The Commemorative Com-mittee researched historical information for the signs and brochures, designed art work, scouted locations for signs and worked hard at fund raising.
Shearing reports that signs will run from the west end of Dundas County to the east end of Glengarry County.
The last South Dundas sign, which recalls the exploits of teenage Trooper John W. Loucks, Dundas County’s ‘Paul Revere’, was on display during the Iroquois dedication ceremony.
Joining Bill Shearing for the dedication were Deputy Mayor Jim Locke, representatives of the Stormont, Dundas & Glengarry Highlanders, piper Peter Coughlan, MPP Jim McDonell, Eric Duncan on behalf of MP Guy Lauzon, SD&G warden Ian McLeod, Brenda Brunt, clerk for South Dundas, Nicole Sullivan, Economic Development Officer, Alicia Wanless, St. Lawrence 1812 Bicentennial Alliance and the Rev. Janet Evans.
“The installation of these signs is a big step to bringing alive our history,” Nicole Sullivan said. “They represent a source of pride. I hope they create awareness of the role South Dundas played in the War of 1812.”
“These signs are an example of how our heritage can be celebrated by our communities,” said Alicia Wanless. “Few places in North America have the sense of history we have in Eastern Ontario. We have the chance, in these two years, of sharing our heritage and showcasing it to the world.”
Bill Shearing made it clear that the generosity of organizations and individuals made the signs project possible. “We could not have done this without the support of these groups. We received donations of upwards of $6,000 from these supporters.”
Shearing thanked Lt. Col. William Masson, president of the SD&G Highlanders Regimental Association, Robert Ivine, president of the Friends of Crylser’s Farm Battlefield, Dr. Graham Houze, Branch #48, the Morrisburg Legion, Linda Halliday, public affairs officer Eastern Ontario, Ontario Power Generation, Mrs. Jean MacDougal and Doug Grenkie, (who was unable to attend the ceremony) for their generous financial support.
Shearing explained that his focus in this project has always been on the citizens of Dundas County and their contributions to Canada.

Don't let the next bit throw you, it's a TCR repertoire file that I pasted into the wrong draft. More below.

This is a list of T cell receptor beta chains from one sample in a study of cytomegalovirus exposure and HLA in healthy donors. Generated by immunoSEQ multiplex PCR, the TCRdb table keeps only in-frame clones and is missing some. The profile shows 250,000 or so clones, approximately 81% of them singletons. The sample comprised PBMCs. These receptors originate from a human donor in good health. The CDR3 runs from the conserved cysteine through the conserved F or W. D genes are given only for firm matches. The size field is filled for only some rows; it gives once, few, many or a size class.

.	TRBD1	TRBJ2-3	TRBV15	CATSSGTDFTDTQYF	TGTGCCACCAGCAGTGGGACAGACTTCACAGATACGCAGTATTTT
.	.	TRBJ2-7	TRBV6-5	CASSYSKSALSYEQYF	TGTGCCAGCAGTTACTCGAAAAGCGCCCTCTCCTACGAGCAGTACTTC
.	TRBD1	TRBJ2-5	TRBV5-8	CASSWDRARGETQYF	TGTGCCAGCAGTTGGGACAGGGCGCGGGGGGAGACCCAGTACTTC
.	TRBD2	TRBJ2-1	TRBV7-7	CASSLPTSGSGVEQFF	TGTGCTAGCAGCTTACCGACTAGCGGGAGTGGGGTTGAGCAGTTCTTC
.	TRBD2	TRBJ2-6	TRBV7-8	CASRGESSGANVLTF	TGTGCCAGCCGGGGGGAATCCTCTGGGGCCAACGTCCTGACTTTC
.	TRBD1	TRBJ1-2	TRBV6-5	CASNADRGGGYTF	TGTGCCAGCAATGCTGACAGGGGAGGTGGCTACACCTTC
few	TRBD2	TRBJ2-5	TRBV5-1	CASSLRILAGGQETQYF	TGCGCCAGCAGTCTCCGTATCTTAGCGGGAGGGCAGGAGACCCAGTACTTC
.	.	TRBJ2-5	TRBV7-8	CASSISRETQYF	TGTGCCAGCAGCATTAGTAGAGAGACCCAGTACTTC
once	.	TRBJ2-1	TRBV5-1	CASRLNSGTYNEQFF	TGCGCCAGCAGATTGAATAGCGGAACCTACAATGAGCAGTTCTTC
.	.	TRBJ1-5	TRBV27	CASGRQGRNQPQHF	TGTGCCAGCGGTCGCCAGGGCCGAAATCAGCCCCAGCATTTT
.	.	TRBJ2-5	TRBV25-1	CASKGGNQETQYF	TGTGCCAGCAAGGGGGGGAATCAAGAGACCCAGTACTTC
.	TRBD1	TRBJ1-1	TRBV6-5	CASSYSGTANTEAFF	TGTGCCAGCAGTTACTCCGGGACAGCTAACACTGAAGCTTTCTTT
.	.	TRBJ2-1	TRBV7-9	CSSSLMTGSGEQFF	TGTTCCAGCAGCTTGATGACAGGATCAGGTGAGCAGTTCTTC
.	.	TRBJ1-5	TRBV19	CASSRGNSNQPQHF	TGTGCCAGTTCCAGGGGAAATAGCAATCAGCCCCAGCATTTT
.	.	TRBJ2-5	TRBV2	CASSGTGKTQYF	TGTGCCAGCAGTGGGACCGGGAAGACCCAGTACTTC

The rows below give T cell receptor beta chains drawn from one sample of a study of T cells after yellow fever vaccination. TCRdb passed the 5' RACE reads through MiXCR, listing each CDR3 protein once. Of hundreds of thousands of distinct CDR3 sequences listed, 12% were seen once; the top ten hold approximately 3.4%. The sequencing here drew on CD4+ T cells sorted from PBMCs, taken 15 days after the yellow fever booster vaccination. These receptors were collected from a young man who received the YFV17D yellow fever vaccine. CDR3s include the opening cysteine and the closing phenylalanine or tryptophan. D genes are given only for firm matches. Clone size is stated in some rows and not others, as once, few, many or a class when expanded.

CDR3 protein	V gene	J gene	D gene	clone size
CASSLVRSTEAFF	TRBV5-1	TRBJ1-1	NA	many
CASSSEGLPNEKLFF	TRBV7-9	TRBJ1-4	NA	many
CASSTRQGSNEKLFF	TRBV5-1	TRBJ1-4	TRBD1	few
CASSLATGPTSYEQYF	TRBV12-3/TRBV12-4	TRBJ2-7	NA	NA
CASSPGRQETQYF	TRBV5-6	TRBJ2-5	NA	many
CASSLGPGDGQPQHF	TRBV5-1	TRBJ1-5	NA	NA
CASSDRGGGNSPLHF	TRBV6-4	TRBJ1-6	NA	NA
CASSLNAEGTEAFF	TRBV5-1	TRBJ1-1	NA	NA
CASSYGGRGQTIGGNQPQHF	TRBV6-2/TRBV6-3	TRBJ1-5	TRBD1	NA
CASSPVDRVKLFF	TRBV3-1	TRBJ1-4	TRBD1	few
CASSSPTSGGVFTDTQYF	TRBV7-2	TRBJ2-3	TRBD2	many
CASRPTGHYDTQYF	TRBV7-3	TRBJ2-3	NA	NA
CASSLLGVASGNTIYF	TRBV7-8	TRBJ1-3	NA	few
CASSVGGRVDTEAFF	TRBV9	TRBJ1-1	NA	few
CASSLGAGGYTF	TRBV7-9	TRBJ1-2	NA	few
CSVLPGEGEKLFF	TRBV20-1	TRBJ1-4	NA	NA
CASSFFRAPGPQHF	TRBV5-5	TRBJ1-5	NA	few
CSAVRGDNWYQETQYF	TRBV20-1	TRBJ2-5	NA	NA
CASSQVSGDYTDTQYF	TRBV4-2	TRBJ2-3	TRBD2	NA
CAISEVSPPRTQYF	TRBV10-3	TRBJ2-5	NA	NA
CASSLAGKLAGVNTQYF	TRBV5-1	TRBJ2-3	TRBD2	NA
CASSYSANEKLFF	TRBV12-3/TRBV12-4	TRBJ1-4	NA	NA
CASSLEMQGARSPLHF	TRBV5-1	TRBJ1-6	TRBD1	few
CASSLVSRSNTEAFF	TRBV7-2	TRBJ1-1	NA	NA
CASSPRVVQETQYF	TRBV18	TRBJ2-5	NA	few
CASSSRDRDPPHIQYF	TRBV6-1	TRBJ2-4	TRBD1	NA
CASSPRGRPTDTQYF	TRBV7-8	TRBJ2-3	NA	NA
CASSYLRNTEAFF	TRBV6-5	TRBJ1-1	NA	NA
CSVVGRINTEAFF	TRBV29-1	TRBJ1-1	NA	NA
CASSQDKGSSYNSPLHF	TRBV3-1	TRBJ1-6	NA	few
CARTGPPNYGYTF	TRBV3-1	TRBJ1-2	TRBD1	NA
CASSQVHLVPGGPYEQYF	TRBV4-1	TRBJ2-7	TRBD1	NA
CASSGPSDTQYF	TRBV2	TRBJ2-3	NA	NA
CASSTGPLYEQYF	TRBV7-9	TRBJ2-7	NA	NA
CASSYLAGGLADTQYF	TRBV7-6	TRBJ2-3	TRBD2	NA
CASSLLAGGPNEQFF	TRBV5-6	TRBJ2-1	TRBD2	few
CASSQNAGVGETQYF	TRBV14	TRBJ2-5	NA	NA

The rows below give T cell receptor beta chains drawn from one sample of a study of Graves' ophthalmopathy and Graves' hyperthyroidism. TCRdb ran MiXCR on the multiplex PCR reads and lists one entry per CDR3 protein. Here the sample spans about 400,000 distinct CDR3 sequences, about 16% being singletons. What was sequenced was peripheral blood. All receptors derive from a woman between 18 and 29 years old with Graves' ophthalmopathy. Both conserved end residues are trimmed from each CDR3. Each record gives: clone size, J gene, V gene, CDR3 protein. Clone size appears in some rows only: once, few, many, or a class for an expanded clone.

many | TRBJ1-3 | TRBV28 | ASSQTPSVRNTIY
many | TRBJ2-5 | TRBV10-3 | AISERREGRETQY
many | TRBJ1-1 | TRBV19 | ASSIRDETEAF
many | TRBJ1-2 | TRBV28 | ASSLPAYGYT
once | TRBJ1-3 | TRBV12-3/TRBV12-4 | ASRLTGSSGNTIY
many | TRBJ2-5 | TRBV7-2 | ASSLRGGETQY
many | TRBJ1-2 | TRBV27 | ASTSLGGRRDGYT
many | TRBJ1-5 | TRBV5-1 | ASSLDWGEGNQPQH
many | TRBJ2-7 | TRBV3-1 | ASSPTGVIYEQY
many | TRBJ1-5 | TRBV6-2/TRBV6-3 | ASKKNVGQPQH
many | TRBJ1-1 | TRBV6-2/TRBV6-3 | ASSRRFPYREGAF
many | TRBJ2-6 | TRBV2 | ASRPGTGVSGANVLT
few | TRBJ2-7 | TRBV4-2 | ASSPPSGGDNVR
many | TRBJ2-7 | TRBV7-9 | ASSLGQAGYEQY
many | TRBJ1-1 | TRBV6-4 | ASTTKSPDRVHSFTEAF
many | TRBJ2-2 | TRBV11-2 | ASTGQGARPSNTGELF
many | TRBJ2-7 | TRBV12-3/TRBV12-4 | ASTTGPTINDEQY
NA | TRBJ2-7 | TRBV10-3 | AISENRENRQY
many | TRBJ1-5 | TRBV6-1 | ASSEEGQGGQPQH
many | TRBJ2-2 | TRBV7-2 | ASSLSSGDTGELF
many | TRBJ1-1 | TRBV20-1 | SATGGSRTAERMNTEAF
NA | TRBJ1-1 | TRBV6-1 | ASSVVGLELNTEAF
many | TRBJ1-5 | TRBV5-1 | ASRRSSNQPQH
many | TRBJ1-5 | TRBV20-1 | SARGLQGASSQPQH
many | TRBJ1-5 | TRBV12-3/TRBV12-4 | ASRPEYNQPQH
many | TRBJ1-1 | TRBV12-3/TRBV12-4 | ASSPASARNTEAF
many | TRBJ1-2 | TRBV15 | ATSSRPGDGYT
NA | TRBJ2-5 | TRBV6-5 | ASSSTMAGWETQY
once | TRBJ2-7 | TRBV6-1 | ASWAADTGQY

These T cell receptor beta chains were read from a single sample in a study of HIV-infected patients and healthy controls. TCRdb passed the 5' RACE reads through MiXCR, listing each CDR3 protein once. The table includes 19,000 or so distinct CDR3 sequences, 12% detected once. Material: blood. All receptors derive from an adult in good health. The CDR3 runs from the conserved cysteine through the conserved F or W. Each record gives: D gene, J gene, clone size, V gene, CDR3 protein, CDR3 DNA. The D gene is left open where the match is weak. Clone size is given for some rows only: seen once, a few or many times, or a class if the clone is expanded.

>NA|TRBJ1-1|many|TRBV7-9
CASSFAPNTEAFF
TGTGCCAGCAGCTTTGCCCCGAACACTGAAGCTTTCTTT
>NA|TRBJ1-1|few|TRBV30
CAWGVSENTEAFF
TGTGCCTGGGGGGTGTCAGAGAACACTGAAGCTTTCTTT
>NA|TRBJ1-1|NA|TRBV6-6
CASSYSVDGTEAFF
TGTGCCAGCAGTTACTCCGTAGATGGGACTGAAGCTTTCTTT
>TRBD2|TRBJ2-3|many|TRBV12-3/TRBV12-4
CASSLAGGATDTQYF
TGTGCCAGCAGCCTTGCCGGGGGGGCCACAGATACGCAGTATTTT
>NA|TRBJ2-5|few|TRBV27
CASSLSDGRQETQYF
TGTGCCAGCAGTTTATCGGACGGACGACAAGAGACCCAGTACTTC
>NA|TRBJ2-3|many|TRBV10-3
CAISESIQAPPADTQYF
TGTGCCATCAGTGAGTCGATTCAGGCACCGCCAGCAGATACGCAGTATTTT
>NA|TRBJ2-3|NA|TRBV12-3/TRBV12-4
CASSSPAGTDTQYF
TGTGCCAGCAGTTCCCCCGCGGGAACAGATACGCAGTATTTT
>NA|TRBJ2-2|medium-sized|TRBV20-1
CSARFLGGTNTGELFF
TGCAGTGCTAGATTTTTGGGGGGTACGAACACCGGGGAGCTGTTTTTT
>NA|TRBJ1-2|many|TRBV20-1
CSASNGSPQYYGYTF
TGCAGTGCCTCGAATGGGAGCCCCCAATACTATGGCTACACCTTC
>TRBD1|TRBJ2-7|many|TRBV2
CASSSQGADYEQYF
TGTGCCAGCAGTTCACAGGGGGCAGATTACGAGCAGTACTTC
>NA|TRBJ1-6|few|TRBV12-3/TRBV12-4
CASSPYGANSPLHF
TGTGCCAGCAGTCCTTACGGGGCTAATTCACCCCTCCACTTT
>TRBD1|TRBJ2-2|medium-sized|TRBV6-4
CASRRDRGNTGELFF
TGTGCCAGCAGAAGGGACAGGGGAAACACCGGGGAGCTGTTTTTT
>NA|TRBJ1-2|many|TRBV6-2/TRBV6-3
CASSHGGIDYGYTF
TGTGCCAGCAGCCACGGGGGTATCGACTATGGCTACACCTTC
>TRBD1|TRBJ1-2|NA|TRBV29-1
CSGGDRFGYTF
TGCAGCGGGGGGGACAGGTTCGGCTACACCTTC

“No other region in Upper Canada was more successful in defending Canada and ensuring she did not fall into American hands. The role of the people of SD&G is sometimes forgotten by historians. Our role needs to be emphasized. I want people to stop, read these signs and remember.”
Also present at the ceremony was local author, Mike Phifer, who spent over a year intensively researching and writing Lifeline: the War of 1812 Along the Upper St. Lawrence. His book specifically focuses on the history of this region.
“We need to emphasize the importance of this area militarily,” Phifer said. “It was the key, in my view, to saving Canada.”
The Reverend Janet Evans presented a special 1812 prayer for the dedication ceremony.
“Two years ago, my colleague and I were discussing the coming 1812 celebrations,” Evans said. “We decided to contact American churches in Massena and Ogdensburg, an experience which proved very rewarding. From our talks, the prayer developed.”
In part, the 1812 Prayer asks for reconciliation “with our First Nations, who lost so much in this War.” It also remembers “the violence, fear and pain that came 200 years ago when Canada and the United States were at war. We hope this peace will remain lasting.”
St. Lawrence Acoustic stage president Sandra Whitworth could hardly contain her excitement. “Andy McKee is a musician I’ve been trying to bring to the Stage for a very long time,” she said. “He is […]